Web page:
However, much as she loved him, the young woman remained undecided as to whether leave her family and the land of her birth to marry the dashing young Frenchman and eventually follow him to a life across the sea in France.
He, of course was not about to throw away his promising military career and his dream of a building home and family in France for a life with the Iroquois in the wilderness of the New World.
As he made his way back to the fort he was frustrated both by his lack of success in getting his love to change her mind and the pressure of the knowledge that her family would be leaving the area any day now.
While passing the home of a merchant friend and his wife, he accepted an invitation to stay for dinner after which, while sharing a jug of local brew, he sat until late in the evening pouring out his troubles to his friend and attempting to drown his sorrows with the fiery liquid.
Meanwhile his rival, who was equally frustrated, found himself that evening in the camp of a group of trappers who had arrived from the west earlier that day and were in the process of celebrating and consuming the large quantity of drink purchased with the profits from the sale of their furs.
Like his brother officer, he had planned to make another attempt at convincing the Iroquois maiden to change her mind about him.
However, a change in the duty roster for the day had forced him to remain at the fort until afternoon and when he managed to arrive in the fields he found that the object of his attentions had already left with his fellow officer.
It was dark and quiet in the wee hours of the morning as the two officers, drunk with anger and liquor, made their way back to the fort from different directions.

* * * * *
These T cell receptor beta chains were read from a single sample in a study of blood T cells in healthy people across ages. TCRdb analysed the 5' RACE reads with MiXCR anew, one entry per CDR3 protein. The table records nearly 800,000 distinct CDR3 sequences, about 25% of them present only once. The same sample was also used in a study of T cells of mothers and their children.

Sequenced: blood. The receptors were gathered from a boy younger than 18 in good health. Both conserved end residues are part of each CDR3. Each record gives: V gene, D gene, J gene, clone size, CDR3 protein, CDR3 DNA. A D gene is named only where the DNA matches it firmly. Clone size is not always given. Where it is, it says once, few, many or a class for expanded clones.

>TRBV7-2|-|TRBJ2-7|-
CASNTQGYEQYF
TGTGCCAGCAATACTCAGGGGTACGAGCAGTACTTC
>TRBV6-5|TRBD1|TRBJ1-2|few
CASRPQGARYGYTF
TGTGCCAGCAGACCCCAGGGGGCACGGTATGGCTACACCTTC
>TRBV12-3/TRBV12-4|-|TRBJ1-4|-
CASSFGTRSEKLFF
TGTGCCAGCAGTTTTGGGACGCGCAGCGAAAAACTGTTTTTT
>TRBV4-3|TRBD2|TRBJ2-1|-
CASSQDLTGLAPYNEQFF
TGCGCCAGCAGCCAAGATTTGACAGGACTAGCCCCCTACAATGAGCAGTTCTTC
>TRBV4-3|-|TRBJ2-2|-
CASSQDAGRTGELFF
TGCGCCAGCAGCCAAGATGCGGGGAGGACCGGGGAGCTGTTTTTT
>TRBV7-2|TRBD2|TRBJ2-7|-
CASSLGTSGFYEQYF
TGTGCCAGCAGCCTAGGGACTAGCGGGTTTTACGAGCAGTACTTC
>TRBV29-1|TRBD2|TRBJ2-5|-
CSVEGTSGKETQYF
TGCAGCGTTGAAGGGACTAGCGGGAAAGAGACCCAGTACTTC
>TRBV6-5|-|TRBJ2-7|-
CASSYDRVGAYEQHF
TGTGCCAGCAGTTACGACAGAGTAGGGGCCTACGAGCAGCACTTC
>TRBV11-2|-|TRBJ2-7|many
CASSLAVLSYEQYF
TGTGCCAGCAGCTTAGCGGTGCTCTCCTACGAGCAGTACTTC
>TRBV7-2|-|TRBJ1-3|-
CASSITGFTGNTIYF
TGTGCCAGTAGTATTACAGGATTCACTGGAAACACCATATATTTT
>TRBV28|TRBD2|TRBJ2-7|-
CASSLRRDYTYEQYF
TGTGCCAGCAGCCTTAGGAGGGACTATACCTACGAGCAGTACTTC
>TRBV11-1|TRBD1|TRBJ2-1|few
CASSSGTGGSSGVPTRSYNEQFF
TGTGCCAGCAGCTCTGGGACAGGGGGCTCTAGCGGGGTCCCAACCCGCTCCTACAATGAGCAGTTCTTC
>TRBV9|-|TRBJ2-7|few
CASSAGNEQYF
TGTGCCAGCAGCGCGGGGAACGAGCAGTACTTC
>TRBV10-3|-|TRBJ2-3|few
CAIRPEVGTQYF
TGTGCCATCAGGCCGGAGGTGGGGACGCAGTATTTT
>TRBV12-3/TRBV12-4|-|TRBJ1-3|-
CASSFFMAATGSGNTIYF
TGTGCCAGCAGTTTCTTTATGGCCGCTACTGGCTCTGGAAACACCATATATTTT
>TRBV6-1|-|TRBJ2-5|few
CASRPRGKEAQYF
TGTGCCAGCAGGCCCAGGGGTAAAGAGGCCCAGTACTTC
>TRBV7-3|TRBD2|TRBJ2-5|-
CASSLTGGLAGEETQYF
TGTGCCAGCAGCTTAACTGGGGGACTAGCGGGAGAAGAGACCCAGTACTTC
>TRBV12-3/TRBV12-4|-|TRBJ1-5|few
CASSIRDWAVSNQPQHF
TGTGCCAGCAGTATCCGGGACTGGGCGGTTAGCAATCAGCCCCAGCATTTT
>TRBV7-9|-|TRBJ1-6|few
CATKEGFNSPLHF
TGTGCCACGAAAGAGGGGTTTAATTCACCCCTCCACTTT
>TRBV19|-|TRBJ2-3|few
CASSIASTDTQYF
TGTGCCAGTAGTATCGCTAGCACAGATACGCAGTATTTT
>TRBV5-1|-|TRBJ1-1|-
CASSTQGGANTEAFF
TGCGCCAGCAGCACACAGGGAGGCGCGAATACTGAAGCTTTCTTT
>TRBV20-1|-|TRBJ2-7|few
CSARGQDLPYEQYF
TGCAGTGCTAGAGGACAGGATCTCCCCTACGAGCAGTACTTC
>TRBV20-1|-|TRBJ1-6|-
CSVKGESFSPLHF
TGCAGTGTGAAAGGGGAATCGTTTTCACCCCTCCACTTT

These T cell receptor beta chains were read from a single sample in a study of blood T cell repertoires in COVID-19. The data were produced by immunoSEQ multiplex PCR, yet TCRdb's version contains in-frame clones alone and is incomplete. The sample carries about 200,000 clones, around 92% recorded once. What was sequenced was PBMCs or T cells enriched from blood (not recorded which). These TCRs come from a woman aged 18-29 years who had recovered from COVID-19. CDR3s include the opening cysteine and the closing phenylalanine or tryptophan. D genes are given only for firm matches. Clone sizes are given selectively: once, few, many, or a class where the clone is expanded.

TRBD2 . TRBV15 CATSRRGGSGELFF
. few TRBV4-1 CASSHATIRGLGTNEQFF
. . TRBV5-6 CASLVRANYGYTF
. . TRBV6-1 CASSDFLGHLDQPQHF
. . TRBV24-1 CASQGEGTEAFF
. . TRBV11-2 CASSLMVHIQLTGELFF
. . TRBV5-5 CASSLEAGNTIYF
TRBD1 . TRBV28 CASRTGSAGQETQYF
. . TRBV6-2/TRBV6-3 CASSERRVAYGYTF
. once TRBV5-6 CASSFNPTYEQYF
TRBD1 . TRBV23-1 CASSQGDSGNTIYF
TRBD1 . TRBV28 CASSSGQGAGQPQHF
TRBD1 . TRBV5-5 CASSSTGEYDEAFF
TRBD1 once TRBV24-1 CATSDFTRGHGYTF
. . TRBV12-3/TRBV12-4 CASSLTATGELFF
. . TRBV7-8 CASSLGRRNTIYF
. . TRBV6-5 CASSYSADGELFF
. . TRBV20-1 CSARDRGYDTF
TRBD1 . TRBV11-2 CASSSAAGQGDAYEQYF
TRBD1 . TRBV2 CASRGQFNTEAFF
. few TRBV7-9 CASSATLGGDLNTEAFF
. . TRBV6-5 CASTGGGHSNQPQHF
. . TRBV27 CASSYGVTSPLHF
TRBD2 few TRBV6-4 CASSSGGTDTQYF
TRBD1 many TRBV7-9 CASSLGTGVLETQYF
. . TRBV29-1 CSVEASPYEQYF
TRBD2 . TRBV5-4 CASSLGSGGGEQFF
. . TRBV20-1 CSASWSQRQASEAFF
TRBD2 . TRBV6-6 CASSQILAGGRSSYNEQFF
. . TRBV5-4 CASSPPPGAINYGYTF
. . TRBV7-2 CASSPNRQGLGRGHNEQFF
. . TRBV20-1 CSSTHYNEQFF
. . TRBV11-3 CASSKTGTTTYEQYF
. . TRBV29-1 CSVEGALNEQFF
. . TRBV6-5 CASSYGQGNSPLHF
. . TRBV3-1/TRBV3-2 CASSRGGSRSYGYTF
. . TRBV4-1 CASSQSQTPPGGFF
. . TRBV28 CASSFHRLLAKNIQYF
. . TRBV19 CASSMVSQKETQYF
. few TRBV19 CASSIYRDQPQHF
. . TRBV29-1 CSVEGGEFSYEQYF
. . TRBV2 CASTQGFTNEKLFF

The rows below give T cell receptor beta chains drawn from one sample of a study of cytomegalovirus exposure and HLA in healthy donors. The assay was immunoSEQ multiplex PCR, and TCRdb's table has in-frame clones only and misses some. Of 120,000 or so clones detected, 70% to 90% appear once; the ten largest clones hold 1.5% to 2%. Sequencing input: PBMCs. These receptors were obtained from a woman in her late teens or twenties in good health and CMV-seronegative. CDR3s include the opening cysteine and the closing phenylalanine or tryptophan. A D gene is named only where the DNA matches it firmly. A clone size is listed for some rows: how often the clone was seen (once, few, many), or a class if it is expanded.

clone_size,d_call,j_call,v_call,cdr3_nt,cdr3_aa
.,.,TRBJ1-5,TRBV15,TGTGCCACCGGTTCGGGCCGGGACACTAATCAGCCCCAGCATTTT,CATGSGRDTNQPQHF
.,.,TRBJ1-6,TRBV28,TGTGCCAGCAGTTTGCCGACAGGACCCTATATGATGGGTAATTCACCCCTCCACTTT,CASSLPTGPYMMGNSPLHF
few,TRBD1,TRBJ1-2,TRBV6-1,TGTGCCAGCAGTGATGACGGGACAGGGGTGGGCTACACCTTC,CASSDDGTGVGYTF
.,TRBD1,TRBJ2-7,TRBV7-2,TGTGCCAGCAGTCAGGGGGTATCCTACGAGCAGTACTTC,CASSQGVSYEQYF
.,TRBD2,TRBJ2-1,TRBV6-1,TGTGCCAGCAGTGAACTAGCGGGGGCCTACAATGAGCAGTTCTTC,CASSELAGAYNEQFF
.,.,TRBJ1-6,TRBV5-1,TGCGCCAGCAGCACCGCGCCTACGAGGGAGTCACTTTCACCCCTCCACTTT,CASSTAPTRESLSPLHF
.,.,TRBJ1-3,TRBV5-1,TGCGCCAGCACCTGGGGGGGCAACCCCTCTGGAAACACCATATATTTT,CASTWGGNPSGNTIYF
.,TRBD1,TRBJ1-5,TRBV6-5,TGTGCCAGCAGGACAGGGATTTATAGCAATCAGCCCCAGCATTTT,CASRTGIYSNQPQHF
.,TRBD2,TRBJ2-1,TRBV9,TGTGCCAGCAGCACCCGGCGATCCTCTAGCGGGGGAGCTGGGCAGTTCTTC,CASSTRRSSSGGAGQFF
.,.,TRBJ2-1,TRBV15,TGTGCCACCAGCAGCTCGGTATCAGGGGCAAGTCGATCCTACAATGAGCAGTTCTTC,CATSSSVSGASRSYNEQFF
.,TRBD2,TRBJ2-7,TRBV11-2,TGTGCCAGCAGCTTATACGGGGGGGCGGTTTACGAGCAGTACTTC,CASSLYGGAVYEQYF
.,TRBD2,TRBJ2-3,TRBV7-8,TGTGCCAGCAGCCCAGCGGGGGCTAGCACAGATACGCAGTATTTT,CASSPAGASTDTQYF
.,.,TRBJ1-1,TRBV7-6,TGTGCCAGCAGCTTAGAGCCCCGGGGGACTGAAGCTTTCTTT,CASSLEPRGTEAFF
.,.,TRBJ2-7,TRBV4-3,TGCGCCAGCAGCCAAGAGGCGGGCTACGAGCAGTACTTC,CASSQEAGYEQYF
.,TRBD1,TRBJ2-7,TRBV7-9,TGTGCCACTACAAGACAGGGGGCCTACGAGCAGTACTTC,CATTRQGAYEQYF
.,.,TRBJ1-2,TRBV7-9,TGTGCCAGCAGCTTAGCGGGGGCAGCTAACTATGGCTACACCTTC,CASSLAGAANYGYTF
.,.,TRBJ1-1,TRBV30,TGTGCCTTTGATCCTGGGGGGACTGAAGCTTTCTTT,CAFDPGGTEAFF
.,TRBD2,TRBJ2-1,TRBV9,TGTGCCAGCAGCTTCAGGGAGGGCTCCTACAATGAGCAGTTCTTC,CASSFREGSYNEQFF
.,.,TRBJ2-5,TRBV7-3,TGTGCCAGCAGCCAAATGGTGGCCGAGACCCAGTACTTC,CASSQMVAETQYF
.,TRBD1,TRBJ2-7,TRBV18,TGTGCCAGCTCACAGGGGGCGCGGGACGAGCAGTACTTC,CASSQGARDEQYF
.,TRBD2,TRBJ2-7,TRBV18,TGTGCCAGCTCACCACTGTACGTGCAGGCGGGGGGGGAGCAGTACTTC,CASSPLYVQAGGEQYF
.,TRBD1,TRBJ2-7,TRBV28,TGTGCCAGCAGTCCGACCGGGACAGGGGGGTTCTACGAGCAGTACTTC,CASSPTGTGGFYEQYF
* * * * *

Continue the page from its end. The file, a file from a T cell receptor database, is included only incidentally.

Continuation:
As fate would have it, they met on the dark ground in front of the French Castle.
While the rest of the inhabitants of the fort remained sound asleep, these two glared at each other with a hatred in their eyes that was darker than the moonless night that engulfed them.
A fight was inevitable.
However, instead of fists, swords were quickly drawn and a battle to the death ensued.
As both were good swordsmen, the fight, under other circumstances, might have ended in a draw with fatigue draining their anger.
However, being tipsy from the quantity of drink each had consumed, mistakes were made and a lucky thrust by one while other's guard was down quickly ended the fight.
The Headless Body Is Thrown Down a Well
The officer who had refused to give up despite the young maiden's choice of his rival now lay dead at the feet of that rival.
However, with his anger not yet spent, the victor proceeded to hack off the head of his fallen victim and then proceeded to pitch it like a rock into the middle of the river where it was quickly swept by the current into the middle of the lake where it eventually came to a rest at the bottom with fathoms of water above it.
His anger finally spent, the victor now faced the problem of disposing of the body which was too heavy to heave into the middle of the river.
As the first gray light of dawn began to appear in the eastern sky, he searched quickly for a place to hide the evidence of his crime.